A Government Shutdown, A Monetization Change At YouTube, and A Mighty Little Rocket Launch | Vol. 5 / No. 13

Photo: Phil Roeder, CC BY 2.0

This week we’ve got news about the US government shutdown, the changes in who can make money off YouTube, and a new rocketry company launching out of New Zealand! It’s the top of the news for Sunday, January 21, 2018.


As of 12:01am Saturday morning, the US government is in “shutdown.” But what does that mean for science and technology? Well, for starters, if you’re a scientist waiting on federal grant money, it’ll take longer to get to you, and if you have an upcoming deadline and need to talk to your program officer, you can’t, because they’re “on furlough” (i.e. on mandatory, unpaid vacation). Also:

In addition, SpaceX’s static fire test of the Falcon Heavy will have to be suspended, because it requires civilian members of the 45th Space Wing to be present, and they’re furloughed, too. So let’s just say we’re all pretty unimpressed at the inability of the party that controls the Presidency, House, and Senate to effectively govern.


Image: YouTube

YouTube vs. The Little Guys

YouTube has announced new rules for who can be paid for their content, and, just like their AdSense rules have been for some time now, it’s not looking great for small-time producers. Previously, channels needed only to have amassed 10,000 total views to qualify, but under the new rules, they’ll be required to have 1000 subscribers and 4000 hours of watch time over the previous 12 months to qualify for the “right” to run ads on their content. The change seems to be justified as Google saying “we can’t moderate all the content on here, so if you’re not seen by enough people, you’re not worth our time and effort.” On the one hand, I can see where they’re coming from, but their actions, like the TSA at an airport, aren’t likely to do much except provide “security theater.” It’s simply a move to reassure advertisers that the videos their ads are being placed on will be better monitored. You can read more at Gizmodo.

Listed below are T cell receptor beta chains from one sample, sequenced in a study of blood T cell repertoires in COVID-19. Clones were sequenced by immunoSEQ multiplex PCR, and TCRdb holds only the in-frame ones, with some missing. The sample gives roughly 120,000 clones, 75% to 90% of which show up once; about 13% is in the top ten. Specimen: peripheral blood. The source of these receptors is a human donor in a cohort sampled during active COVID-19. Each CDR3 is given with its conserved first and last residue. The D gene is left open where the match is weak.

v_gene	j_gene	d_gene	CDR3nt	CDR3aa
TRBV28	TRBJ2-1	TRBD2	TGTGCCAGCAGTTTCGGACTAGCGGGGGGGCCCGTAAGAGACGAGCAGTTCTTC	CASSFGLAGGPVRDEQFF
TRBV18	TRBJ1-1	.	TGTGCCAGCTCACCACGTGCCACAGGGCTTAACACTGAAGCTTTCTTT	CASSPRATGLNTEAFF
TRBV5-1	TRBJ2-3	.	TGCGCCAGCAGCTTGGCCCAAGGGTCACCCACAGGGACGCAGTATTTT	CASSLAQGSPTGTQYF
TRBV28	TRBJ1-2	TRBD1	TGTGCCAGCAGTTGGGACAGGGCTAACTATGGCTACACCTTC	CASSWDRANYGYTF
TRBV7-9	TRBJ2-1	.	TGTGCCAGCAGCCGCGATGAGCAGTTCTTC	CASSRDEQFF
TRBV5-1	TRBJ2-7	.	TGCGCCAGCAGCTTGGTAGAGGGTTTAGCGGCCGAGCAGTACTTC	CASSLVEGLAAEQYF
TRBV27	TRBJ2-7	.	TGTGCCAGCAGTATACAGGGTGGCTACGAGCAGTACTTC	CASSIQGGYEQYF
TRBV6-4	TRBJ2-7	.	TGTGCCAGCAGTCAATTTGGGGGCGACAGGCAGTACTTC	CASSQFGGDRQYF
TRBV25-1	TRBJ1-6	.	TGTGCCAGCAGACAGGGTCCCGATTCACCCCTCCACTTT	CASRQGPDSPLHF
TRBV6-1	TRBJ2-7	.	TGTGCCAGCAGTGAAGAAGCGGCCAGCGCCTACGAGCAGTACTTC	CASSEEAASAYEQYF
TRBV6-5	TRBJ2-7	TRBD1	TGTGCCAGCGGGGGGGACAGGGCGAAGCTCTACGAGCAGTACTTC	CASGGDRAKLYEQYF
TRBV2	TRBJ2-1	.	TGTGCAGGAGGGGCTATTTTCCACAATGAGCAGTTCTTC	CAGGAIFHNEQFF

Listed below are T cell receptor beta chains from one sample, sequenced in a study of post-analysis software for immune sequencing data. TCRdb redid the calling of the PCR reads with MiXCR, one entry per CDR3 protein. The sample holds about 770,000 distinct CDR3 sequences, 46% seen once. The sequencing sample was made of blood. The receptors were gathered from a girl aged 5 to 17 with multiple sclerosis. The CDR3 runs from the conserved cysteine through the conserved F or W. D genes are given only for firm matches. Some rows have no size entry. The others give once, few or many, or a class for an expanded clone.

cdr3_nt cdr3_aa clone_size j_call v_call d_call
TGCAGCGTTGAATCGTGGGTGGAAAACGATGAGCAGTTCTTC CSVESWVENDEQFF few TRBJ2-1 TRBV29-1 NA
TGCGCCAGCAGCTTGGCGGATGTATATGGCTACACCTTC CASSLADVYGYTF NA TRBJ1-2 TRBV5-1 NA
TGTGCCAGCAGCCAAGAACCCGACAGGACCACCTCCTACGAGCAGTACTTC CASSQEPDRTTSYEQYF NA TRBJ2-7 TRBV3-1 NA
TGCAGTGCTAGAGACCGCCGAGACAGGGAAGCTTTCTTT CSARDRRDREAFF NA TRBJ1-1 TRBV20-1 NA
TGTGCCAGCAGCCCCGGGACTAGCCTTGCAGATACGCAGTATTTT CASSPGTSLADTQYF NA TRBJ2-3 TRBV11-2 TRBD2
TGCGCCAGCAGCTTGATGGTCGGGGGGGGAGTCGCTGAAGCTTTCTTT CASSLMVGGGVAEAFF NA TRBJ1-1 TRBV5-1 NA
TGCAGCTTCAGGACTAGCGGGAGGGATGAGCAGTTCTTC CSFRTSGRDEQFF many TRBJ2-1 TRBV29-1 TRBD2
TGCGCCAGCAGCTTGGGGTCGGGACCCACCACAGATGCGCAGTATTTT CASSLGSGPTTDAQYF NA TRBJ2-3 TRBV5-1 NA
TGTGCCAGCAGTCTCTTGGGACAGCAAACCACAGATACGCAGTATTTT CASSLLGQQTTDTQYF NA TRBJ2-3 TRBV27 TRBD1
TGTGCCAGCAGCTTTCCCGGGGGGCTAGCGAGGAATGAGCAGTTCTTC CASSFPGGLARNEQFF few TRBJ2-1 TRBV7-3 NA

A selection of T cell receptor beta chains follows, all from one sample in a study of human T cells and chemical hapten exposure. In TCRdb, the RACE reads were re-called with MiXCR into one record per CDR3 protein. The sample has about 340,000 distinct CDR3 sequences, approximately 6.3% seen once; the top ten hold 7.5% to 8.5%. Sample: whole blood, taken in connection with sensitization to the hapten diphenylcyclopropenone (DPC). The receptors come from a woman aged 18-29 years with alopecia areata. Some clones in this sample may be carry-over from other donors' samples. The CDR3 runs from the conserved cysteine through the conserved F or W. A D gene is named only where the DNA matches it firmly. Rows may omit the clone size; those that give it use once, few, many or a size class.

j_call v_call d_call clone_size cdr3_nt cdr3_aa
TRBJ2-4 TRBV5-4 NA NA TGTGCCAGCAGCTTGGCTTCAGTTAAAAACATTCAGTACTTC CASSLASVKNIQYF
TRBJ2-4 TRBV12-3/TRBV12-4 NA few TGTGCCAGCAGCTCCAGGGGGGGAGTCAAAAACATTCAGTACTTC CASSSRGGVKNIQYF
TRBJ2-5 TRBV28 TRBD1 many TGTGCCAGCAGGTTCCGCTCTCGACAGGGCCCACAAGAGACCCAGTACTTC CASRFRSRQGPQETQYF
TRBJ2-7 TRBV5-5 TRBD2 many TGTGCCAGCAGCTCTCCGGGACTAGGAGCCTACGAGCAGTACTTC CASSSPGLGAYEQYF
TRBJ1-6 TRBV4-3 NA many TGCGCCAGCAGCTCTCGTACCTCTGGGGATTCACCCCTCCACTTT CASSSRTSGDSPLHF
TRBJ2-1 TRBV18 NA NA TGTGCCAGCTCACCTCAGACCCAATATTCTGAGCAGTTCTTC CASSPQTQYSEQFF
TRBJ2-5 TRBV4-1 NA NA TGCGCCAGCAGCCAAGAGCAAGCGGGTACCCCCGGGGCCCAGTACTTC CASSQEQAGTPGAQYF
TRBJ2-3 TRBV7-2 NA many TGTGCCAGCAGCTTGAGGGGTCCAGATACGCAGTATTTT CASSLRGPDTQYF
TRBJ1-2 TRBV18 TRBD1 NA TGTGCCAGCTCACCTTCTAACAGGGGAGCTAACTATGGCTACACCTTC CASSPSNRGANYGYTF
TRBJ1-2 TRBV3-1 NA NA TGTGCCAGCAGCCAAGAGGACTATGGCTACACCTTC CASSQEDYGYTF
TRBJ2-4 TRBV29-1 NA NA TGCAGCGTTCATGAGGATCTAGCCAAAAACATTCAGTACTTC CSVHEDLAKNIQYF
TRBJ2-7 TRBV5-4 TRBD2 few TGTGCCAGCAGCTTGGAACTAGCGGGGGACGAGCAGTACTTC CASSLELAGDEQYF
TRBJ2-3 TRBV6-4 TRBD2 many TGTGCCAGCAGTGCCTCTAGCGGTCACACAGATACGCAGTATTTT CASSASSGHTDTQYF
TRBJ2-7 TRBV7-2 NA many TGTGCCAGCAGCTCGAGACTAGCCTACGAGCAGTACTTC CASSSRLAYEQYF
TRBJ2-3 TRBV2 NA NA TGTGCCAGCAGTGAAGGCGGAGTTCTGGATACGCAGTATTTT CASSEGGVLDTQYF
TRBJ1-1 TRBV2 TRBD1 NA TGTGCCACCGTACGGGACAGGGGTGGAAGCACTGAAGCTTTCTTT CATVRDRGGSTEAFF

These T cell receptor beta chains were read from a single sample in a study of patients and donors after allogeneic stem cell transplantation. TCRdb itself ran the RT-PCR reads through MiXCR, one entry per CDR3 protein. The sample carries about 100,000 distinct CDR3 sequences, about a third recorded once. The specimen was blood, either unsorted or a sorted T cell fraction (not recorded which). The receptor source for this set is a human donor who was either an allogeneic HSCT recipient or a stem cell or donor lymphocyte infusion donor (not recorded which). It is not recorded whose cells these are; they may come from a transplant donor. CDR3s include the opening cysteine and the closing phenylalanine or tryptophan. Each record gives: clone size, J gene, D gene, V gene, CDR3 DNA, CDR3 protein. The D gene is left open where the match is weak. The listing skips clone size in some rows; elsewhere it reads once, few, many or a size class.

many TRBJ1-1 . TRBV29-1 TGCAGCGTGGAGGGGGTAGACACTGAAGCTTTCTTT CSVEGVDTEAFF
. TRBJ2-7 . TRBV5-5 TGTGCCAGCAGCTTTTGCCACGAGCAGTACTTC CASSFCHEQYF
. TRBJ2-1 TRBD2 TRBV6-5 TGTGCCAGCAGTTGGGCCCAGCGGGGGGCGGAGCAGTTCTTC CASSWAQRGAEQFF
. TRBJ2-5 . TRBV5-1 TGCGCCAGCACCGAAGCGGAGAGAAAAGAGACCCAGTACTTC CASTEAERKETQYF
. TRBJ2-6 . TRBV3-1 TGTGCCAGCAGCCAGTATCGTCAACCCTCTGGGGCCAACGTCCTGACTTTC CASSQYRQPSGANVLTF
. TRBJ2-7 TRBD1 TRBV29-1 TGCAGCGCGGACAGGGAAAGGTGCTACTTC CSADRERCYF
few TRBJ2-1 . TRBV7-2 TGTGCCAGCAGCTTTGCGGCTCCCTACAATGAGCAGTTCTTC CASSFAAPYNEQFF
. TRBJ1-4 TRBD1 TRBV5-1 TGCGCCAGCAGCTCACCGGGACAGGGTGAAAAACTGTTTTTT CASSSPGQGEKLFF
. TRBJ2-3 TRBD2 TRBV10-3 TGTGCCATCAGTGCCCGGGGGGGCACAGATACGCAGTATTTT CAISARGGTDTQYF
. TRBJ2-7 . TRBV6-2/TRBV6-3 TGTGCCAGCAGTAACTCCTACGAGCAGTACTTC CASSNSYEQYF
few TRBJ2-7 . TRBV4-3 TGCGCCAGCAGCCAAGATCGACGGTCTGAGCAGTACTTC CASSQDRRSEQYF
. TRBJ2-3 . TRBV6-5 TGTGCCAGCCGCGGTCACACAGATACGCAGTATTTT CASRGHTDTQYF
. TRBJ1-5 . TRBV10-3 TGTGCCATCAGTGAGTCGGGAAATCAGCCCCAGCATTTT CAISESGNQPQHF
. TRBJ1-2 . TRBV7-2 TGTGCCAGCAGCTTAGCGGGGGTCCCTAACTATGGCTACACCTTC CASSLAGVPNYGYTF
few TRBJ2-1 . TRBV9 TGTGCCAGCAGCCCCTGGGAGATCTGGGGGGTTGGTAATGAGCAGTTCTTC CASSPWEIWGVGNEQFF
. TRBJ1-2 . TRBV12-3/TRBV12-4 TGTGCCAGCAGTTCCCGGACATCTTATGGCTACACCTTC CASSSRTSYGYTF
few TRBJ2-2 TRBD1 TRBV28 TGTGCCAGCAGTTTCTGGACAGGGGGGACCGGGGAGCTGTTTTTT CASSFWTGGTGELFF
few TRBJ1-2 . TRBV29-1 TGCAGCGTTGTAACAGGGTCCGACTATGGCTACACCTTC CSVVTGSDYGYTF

Image: Rocket Lab

Rocket Lab

On the lighter side of the news, we got to see a great (little) rocket launch yesterday, with New Zealand-based Rocket Lab’s second launch of its Electron vehicle, appropriately titled “Still Testing.” The Electron was designed with the idea that smaller satellites (like CubeSats) shouldn’t have to follow the flight schedule and cost structures of much larger launch vehicles like the Falcon 9. Accordingly, the Electron is a much smaller rocket: where the F9 is 230 feet tall (70m) and can take 50,300 pounds (22,800kg) to Low Earth Orbit in it’s “Full Throttle” configuration, the Electron stands at a mere 56 feet tall (17m) and can ferry up to 495 pounds (225 kg) to Sun-Synchronous Orbit (a polar orbit in which the satellites will pass the same point on the earth at the same time each day). Still, this should be enough to fit a small-satellite launch market and make the company viable, especially if all the technical hurdles are overcome. Given that this latest launch successfully delivered three satellites to orbit, one from Earth-imaging company Planet and two from weather and shipping traffic tracker Spire, it looks like they’ve got things worked out on that end, too. You can read more about the launch at The Verge.

Anyway, that’s the top of the news for this week. Check back next time for more!


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Richard Ford Burley is a human, YA author, and doctoral candidate at Boston College, as well as Deputy Managing Editor at Ledger, the first academic journal devoted to Bitcoin and other cryptocurrencies. In his spare time he writes about science, skepticism, feminism, and futurism here at This Week In Tomorrow.